segunda-feira, maio 01, 2006
Randy Weston: The Sounds of Morocco, the Influences of Monk (by Nate Chinen for The New York Times)
Randy Weston composed his first song for Africa — the ebullient, offhandedly dissonant "Zulu" — in 1954. It marked the embarkation point of a quest: Mr. Weston has spent most of the last half-century promulgating a distinctly African approach to jazz, one shaped by ethnic folk traditions and rooted in spiritual concerns.
Mr. Weston employed "Zulu" as an invocation on Tuesday night at the World Financial Center, teasing out its theme with a chordal rumble and an artfully halting cadence. Alone at the piano, he reached back to a formative influence, Thelonious Monk; one triplet cascade gave off a particular air of homage. In that moment, and in a burst of stride rhythm on the following tune, Mr. Weston offered a glimpse of the jazz pedigree that preceded his African exploration.
That journey began, in a literal sense, at the dawn of the 1960's, when Mr. Weston, who was born and raised in Brooklyn, first visited Lagos, Nigeria. He traveled more widely through the continent in 1967 in behalf of the State Department; by the end of that tour he had decided to relocate. He settled for a while in Tangier, Morocco, where a musician named Abdellah El Gourd brought him into contact with the musical traditions of the Gnawa, an ethnic group descended from Morocco's sub-Saharan slave population.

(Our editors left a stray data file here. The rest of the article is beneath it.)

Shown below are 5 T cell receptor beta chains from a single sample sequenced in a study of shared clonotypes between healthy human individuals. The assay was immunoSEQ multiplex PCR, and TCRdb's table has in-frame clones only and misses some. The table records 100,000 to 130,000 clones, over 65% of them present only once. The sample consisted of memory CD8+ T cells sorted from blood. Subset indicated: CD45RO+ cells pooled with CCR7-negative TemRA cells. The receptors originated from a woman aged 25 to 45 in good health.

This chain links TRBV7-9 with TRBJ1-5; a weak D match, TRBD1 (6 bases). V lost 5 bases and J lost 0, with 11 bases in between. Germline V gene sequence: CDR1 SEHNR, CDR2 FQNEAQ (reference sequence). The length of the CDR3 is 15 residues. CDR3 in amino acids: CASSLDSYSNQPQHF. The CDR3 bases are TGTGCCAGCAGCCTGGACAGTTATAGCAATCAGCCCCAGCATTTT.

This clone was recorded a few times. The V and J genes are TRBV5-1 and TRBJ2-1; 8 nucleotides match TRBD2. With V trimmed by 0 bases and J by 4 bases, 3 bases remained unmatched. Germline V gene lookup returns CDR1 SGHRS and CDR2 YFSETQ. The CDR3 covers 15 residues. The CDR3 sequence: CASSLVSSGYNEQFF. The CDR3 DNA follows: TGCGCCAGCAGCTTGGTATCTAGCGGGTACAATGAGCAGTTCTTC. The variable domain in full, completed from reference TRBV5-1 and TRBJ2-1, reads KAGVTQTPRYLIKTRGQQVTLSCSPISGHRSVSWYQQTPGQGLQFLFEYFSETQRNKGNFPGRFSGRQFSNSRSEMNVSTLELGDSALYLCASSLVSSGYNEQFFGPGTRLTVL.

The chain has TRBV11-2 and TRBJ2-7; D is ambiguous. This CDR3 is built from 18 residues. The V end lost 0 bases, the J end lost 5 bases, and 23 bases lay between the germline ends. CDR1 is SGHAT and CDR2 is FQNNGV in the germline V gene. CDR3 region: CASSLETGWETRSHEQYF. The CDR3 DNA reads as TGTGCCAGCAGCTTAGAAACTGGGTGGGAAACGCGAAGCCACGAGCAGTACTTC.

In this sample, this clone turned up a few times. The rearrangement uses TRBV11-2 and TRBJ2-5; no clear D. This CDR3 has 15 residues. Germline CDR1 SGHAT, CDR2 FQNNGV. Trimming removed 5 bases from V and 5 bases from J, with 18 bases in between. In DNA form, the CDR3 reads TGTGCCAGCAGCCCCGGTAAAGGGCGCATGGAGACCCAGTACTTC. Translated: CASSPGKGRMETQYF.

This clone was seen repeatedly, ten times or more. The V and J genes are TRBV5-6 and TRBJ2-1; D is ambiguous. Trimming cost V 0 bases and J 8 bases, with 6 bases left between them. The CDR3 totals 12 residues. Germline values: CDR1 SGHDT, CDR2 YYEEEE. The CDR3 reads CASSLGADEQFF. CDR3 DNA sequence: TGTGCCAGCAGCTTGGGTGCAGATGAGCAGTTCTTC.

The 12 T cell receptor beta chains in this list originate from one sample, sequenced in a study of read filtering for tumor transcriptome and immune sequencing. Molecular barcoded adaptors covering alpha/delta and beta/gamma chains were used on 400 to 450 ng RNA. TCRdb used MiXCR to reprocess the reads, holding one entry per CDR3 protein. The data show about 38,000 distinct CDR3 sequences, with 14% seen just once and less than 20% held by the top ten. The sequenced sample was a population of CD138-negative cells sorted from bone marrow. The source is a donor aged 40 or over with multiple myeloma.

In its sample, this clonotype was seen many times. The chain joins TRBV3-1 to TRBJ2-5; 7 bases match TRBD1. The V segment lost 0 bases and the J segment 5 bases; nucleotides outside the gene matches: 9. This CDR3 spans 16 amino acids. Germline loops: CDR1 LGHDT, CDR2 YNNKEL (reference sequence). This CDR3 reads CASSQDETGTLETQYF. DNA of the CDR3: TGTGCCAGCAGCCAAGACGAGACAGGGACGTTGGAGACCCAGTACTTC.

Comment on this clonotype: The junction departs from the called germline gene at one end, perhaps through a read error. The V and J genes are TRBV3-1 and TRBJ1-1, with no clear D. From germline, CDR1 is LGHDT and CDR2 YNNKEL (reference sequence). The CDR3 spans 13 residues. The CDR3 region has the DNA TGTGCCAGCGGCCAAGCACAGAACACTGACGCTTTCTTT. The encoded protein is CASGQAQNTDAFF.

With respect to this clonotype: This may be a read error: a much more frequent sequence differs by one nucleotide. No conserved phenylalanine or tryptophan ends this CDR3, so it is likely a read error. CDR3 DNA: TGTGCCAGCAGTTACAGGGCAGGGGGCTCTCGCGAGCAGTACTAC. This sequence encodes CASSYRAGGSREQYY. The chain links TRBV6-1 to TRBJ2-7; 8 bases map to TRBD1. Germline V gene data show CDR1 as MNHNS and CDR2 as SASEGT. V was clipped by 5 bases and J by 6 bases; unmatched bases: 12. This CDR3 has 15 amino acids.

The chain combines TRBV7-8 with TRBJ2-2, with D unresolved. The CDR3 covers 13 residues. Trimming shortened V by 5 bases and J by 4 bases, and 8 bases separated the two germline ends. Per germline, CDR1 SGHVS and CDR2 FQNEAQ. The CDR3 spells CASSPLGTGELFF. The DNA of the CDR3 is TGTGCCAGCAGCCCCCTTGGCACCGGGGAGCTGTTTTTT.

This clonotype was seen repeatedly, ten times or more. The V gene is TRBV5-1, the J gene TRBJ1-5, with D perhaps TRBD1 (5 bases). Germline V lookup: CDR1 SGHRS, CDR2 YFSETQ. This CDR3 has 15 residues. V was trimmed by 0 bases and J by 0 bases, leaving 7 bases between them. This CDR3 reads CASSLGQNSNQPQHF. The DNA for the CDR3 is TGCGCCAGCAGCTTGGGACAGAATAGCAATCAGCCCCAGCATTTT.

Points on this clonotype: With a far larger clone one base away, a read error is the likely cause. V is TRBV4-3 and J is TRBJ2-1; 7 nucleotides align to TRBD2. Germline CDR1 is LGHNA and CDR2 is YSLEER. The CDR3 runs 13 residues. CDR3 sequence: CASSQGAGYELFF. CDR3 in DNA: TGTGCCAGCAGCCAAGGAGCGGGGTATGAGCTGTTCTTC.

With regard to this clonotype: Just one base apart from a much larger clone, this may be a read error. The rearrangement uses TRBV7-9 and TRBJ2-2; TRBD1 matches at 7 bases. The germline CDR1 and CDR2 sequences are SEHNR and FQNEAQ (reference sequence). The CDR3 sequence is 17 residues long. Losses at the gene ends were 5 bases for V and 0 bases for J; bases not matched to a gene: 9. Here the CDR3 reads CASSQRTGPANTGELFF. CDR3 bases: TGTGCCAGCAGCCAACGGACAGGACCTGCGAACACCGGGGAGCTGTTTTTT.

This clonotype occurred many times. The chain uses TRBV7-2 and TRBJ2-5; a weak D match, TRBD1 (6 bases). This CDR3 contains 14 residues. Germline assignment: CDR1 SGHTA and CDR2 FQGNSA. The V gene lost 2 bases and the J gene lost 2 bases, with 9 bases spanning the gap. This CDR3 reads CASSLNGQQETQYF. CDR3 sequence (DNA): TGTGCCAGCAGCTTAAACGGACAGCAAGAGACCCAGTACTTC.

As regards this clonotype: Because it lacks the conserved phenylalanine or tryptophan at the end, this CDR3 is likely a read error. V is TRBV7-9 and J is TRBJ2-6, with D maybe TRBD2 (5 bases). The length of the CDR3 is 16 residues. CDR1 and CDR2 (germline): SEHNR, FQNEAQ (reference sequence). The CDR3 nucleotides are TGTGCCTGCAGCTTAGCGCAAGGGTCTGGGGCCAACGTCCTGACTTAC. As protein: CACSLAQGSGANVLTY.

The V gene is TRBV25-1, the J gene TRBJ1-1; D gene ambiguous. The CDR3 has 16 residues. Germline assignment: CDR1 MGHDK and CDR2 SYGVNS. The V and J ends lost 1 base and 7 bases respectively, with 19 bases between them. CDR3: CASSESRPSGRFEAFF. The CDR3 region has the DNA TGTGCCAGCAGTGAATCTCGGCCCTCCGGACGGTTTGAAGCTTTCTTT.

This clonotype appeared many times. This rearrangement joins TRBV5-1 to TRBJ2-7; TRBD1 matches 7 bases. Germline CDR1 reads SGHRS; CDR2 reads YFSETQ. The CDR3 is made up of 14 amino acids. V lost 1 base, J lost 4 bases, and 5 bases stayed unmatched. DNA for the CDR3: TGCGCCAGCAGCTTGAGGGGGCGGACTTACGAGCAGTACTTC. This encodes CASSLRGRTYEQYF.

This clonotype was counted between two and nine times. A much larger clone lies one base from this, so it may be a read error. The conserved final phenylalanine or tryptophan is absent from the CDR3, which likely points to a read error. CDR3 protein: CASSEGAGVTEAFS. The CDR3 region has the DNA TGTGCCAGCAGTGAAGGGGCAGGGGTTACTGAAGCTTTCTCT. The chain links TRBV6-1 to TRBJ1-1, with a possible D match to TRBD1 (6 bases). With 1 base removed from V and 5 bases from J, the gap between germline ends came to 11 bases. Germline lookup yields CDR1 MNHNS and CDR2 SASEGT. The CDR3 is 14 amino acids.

Mr. Gourd gave a brief synopsis of those traditions on Tuesday night, in careful English. Then he put one of them to use, demonstrating a percussive thumb-strumming technique on the hag'houge, a bass-clef lute with a deep, hypnotic drone. In an aside, Mr. Weston recalled his first impression of the instrument's sound, which reminded him of the Duke Ellington bassist Jimmy Blanton. "I heard the black church, I heard the blues, I heard the music we call jazz," he said.
Those echoes reverberated in an ensuing performance by the Gnawa Master Musicians of Morocco, comprising Mr. Gourd and four additional artists from either Tangier or Marrakesh. Mr. Weston refrained from playing during their first selection, the traditional song "Chalabati," which featured polyrhythmic hand-claps and keening vocals. But he did call up the members of his African Rhythms Quintet, one by one: the bassist Alex Blake, the percussionist Neil Clarke, the multi-reedist T. K. Blue and finally the trombonist Benny Powell.
Mr. Weston has led a version of this ensemble since the early 1990's, and it can be a powder keg. Here, subtle coloration was the focus, especially on "The Shrine," a quintet feature. "Blue Moses," Mr. Weston's adaptation of the Gnawa song "Sidi Musa," better captured the ardor of his Africanized jazz expression; Mr. Blake's bass solo was a gust of strumming and vocalizing that suggested a Moroccan touch.
The Gnawa players offered their own "Sidi Musa," slicing through the thrum of the hag'houge with a metallic din of several karkabas, or hand-held cymbal castanets. Mr. Blue joined their singing with his soprano saxophone; Mr. Powell and Mr. Blake fed the low churn. The overall effect was irrepressibly exuberant, especially as Mr. Blue led his Gnawa brethren on a ramble down from the stage and through the aisles.
The same thing happened on the closing tune, "Lalla Mira," and by then the audience was on its feet. Mr. Weston didn't add to this joyful noise; he merely reveled in it, rocking on his heels with a grin. He wasn't the only one smiling.